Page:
“The sub-lethal levels dramatically drove up the mutation levels, and produced a wide array of mutations,” Collins observed. “Because you’re not killing with the antibiotics, you’re allowing many different types of mutants to survive. We discovered that in this zoo of mutants, you can actually have a mutant that could be killed by the antibiotic that produced the mutation but, as a result of its mutation, be resistant to other antibiotics.”

The group’s findings underscore the potentially serious consequences to public health of administering antibiotics in low or incomplete doses. This is common practice among farmers who apply low levels of antibiotics to livestock feed; doctors who prescribe low levels of antibiotics as placebos for people with viral infections; and patients who don’t follow the full course of antibiotic treatment.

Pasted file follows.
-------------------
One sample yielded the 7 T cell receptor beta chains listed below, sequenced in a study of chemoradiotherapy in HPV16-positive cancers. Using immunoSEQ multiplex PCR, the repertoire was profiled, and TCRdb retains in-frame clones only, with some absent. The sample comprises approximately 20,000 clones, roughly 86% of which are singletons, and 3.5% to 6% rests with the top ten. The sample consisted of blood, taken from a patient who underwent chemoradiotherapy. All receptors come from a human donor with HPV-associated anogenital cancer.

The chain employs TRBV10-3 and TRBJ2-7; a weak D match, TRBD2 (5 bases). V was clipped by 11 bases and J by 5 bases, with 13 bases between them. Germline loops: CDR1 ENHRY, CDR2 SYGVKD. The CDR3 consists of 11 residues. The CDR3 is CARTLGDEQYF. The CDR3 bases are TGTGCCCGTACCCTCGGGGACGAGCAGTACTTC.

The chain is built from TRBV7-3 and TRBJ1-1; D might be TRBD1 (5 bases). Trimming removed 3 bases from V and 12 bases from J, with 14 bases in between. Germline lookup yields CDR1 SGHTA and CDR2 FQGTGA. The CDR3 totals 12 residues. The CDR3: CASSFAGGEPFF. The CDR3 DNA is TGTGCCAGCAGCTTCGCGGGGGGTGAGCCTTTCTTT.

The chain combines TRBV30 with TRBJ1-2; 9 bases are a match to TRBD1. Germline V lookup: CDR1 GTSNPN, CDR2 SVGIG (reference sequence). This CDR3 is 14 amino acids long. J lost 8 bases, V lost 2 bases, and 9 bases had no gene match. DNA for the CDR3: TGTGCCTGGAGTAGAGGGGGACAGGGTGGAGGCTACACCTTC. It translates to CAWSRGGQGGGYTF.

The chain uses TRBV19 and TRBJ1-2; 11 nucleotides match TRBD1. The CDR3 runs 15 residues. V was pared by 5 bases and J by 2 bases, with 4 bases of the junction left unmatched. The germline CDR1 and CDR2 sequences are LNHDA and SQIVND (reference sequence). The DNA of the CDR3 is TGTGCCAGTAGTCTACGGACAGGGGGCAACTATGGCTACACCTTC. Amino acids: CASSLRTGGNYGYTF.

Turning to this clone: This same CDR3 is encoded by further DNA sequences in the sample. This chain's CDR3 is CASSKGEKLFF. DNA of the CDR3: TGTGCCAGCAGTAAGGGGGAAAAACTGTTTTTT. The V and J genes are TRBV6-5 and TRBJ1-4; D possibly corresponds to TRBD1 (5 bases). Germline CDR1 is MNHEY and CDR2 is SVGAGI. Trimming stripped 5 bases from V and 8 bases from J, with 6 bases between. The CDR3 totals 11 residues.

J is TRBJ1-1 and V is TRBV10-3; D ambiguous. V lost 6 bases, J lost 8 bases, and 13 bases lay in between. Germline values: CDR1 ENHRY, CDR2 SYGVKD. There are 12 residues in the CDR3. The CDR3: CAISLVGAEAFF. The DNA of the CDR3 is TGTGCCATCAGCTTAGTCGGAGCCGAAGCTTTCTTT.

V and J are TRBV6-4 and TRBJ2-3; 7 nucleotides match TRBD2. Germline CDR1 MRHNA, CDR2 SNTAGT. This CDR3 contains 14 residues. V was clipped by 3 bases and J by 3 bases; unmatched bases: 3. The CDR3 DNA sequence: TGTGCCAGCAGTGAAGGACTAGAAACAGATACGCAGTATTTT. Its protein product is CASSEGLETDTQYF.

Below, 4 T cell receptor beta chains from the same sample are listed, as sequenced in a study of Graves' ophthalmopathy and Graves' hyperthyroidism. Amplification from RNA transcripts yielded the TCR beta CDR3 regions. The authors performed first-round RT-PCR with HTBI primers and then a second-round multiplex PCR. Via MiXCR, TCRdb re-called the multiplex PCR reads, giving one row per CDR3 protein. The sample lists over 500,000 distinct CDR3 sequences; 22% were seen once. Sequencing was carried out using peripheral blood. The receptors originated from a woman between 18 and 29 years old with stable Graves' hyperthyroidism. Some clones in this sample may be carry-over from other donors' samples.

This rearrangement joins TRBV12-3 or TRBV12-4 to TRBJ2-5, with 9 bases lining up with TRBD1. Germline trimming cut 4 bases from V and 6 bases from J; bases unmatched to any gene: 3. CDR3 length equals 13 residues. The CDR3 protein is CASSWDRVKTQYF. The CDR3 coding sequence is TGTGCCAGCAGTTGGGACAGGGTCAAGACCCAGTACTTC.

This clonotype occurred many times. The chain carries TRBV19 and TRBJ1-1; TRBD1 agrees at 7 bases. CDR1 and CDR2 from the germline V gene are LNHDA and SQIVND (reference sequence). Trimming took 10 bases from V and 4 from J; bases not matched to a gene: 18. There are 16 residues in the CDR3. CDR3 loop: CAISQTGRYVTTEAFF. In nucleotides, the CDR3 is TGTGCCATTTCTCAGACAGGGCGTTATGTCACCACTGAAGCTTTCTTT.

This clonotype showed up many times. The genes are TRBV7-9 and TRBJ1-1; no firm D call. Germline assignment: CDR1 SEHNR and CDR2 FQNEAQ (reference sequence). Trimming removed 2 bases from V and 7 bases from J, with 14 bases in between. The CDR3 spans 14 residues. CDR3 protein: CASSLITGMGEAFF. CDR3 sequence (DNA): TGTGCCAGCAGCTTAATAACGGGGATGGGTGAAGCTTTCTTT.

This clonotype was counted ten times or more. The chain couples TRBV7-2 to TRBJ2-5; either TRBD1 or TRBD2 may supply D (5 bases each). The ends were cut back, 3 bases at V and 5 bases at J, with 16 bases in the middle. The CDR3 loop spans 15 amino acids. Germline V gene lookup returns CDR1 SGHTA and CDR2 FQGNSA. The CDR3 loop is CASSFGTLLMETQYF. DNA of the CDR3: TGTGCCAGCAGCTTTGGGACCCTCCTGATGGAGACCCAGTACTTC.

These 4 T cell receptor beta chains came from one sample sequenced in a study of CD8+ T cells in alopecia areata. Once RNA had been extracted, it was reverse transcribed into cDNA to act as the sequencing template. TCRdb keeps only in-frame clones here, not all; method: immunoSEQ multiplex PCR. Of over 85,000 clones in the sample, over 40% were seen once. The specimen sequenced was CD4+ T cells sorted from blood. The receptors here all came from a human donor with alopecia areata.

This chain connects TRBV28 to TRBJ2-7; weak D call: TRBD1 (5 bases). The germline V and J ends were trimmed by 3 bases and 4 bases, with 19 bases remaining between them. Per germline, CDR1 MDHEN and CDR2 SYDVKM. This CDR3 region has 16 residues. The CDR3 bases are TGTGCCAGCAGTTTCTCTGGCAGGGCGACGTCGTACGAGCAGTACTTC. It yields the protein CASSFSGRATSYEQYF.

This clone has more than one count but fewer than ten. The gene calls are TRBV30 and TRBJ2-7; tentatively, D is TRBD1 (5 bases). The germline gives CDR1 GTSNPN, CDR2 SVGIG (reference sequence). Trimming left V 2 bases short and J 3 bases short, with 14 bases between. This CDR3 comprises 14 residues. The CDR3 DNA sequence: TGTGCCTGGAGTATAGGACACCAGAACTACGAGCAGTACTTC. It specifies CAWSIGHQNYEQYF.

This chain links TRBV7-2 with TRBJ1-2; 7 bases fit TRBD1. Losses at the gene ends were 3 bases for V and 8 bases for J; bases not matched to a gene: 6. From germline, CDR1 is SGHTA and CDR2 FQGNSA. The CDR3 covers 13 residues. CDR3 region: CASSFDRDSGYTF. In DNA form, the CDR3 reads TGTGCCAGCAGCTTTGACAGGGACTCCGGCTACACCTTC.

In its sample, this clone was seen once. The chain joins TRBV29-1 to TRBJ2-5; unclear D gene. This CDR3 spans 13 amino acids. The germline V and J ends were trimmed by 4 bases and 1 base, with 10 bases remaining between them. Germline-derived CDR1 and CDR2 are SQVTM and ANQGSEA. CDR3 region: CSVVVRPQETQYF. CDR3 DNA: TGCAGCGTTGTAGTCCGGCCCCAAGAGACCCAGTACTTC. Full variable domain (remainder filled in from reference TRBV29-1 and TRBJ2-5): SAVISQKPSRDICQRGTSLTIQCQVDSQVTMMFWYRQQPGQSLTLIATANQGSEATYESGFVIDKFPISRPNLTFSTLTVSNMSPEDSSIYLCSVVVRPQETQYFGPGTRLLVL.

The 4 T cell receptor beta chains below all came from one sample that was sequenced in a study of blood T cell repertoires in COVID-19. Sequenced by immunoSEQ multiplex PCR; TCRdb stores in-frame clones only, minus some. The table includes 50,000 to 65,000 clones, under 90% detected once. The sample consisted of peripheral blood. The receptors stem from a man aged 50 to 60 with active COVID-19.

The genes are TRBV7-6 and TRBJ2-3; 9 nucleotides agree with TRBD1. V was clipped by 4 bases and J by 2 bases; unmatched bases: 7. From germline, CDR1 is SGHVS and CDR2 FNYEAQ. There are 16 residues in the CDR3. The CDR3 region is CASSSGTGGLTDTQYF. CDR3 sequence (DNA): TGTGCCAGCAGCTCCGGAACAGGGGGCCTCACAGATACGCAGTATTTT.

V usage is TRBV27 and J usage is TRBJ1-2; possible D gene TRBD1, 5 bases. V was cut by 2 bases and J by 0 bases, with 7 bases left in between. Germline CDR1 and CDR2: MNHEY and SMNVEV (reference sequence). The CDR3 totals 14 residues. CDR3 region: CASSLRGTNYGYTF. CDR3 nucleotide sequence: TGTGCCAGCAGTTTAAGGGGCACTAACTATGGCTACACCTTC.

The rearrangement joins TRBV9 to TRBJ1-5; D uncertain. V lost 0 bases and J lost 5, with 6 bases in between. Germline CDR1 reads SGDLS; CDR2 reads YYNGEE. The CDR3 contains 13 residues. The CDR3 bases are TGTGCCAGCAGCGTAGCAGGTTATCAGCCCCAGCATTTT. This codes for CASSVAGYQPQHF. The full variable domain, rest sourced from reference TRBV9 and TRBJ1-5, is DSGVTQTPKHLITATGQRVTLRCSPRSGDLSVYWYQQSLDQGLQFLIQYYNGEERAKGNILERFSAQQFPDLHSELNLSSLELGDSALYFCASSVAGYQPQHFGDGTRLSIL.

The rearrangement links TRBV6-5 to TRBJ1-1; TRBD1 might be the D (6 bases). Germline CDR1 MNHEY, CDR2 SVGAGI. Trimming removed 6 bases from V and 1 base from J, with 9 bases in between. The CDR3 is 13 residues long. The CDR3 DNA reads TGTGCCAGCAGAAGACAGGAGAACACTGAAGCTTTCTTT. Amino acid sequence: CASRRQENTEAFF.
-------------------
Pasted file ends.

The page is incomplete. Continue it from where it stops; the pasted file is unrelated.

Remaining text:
The study’s findings may ultimately lead to the development of new antibiotic treatments enhanced with compounds designed to prevent the emergence of multi-drug resistance. For example, one potential treatment might inhibit the DNA damage repair systems that lead to the problematic mutations, while another might boost production of cell-destroying free radicals so that a low dose of antibiotic is sufficient to kill targeted bacterial cells.

Keywords: Agricultural, Agriculture, Antibacterial, Antibiotic, Antimicrobial Resistance, Bioengineering, Biomedical Engineering, Biomedicine, Drug Development, Drug Resistance, Engineering, Livestock, Therapy, Treatment, Boston University College of Engineering.

This article was prepared by NewsRx Health editors from staff and other reports. Copyright 2010, NewsRx Health via NewsRx.com.

(c)Copyright 2010, NewsRx Health via NewsRx.com